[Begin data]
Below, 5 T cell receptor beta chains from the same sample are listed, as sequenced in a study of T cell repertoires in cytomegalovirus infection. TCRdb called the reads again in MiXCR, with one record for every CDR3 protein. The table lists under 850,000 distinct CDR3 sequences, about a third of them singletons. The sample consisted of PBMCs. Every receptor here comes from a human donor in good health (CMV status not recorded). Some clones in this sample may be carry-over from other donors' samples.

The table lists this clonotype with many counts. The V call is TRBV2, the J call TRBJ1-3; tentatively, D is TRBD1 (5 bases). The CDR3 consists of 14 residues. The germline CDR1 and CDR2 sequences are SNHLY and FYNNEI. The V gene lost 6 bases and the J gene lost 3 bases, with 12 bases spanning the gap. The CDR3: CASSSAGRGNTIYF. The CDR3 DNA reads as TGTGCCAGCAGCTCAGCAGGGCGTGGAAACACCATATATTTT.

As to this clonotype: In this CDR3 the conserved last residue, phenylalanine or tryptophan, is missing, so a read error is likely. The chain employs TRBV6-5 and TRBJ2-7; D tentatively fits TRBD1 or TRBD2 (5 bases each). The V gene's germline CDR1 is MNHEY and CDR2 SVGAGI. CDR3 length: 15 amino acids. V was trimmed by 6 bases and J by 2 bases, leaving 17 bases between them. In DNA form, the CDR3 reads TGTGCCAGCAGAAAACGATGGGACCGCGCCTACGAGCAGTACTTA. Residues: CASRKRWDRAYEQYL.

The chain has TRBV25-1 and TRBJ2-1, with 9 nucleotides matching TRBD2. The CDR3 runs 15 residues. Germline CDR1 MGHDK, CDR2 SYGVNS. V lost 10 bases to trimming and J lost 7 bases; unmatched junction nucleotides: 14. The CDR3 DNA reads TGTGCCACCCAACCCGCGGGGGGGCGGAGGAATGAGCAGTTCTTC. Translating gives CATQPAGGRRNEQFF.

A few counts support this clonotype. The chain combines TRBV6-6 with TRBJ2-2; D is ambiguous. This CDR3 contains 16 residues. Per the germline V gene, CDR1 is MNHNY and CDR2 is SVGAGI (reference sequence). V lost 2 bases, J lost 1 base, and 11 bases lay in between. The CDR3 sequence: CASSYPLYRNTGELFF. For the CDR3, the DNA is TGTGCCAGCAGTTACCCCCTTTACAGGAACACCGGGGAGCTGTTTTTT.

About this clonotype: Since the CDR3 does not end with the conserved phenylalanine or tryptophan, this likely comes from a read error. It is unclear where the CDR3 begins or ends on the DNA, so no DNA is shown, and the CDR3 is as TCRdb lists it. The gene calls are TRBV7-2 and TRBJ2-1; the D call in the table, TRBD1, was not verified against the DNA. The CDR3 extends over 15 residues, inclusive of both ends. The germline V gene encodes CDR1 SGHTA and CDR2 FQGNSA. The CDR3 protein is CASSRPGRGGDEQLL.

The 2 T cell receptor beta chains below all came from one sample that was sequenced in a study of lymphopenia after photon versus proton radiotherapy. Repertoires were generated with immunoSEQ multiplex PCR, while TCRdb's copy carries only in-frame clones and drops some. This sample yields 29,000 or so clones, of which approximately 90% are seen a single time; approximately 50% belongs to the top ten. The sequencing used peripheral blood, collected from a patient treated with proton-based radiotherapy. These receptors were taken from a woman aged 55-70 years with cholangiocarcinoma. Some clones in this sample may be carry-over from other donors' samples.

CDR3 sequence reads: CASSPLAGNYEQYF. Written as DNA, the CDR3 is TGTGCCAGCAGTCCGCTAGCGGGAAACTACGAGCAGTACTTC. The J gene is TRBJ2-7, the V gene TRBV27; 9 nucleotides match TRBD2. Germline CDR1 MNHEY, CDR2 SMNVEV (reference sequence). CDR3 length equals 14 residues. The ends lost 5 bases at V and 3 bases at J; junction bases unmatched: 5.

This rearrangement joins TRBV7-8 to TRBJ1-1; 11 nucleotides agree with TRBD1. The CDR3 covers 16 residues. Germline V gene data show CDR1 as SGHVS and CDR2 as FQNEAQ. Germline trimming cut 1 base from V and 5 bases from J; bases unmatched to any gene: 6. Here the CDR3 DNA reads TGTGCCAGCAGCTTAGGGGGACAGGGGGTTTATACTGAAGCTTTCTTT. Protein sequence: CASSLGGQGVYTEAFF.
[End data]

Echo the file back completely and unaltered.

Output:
Below, 5 T cell receptor beta chains from the same sample are listed, as sequenced in a study of T cell repertoires in cytomegalovirus infection. TCRdb called the reads again in MiXCR, with one record for every CDR3 protein. The table lists under 850,000 distinct CDR3 sequences, about a third of them singletons. The sample consisted of PBMCs. Every receptor here comes from a human donor in good health (CMV status not recorded). Some clones in this sample may be carry-over from other donors' samples.

The table lists this clonotype with many counts. The V call is TRBV2, the J call TRBJ1-3; tentatively, D is TRBD1 (5 bases). The CDR3 consists of 14 residues. The germline CDR1 and CDR2 sequences are SNHLY and FYNNEI. The V gene lost 6 bases and the J gene lost 3 bases, with 12 bases spanning the gap. The CDR3: CASSSAGRGNTIYF. The CDR3 DNA reads as TGTGCCAGCAGCTCAGCAGGGCGTGGAAACACCATATATTTT.

As to this clonotype: In this CDR3 the conserved last residue, phenylalanine or tryptophan, is missing, so a read error is likely. The chain employs TRBV6-5 and TRBJ2-7; D tentatively fits TRBD1 or TRBD2 (5 bases each). The V gene's germline CDR1 is MNHEY and CDR2 SVGAGI. CDR3 length: 15 amino acids. V was trimmed by 6 bases and J by 2 bases, leaving 17 bases between them. In DNA form, the CDR3 reads TGTGCCAGCAGAAAACGATGGGACCGCGCCTACGAGCAGTACTTA. Residues: CASRKRWDRAYEQYL.

The chain has TRBV25-1 and TRBJ2-1, with 9 nucleotides matching TRBD2. The CDR3 runs 15 residues. Germline CDR1 MGHDK, CDR2 SYGVNS. V lost 10 bases to trimming and J lost 7 bases; unmatched junction nucleotides: 14. The CDR3 DNA reads TGTGCCACCCAACCCGCGGGGGGGCGGAGGAATGAGCAGTTCTTC. Translating gives CATQPAGGRRNEQFF.

A few counts support this clonotype. The chain combines TRBV6-6 with TRBJ2-2; D is ambiguous. This CDR3 contains 16 residues. Per the germline V gene, CDR1 is MNHNY and CDR2 is SVGAGI (reference sequence). V lost 2 bases, J lost 1 base, and 11 bases lay in between. The CDR3 sequence: CASSYPLYRNTGELFF. For the CDR3, the DNA is TGTGCCAGCAGTTACCCCCTTTACAGGAACACCGGGGAGCTGTTTTTT.

About this clonotype: Since the CDR3 does not end with the conserved phenylalanine or tryptophan, this likely comes from a read error. It is unclear where the CDR3 begins or ends on the DNA, so no DNA is shown, and the CDR3 is as TCRdb lists it. The gene calls are TRBV7-2 and TRBJ2-1; the D call in the table, TRBD1, was not verified against the DNA. The CDR3 extends over 15 residues, inclusive of both ends. The germline V gene encodes CDR1 SGHTA and CDR2 FQGNSA. The CDR3 protein is CASSRPGRGGDEQLL.

The 2 T cell receptor beta chains below all came from one sample that was sequenced in a study of lymphopenia after photon versus proton radiotherapy. Repertoires were generated with immunoSEQ multiplex PCR, while TCRdb's copy carries only in-frame clones and drops some. This sample yields 29,000 or so clones, of which approximately 90% are seen a single time; approximately 50% belongs to the top ten. The sequencing used peripheral blood, collected from a patient treated with proton-based radiotherapy. These receptors were taken from a woman aged 55-70 years with cholangiocarcinoma. Some clones in this sample may be carry-over from other donors' samples.

CDR3 sequence reads: CASSPLAGNYEQYF. Written as DNA, the CDR3 is TGTGCCAGCAGTCCGCTAGCGGGAAACTACGAGCAGTACTTC. The J gene is TRBJ2-7, the V gene TRBV27; 9 nucleotides match TRBD2. Germline CDR1 MNHEY, CDR2 SMNVEV (reference sequence). CDR3 length equals 14 residues. The ends lost 5 bases at V and 3 bases at J; junction bases unmatched: 5.

This rearrangement joins TRBV7-8 to TRBJ1-1; 11 nucleotides agree with TRBD1. The CDR3 covers 16 residues. Germline V gene data show CDR1 as SGHVS and CDR2 as FQNEAQ. Germline trimming cut 1 base from V and 5 bases from J; bases unmatched to any gene: 6. Here the CDR3 DNA reads TGTGCCAGCAGCTTAGGGGGACAGGGGGTTTATACTGAAGCTTTCTTT. Protein sequence: CASSLGGQGVYTEAFF.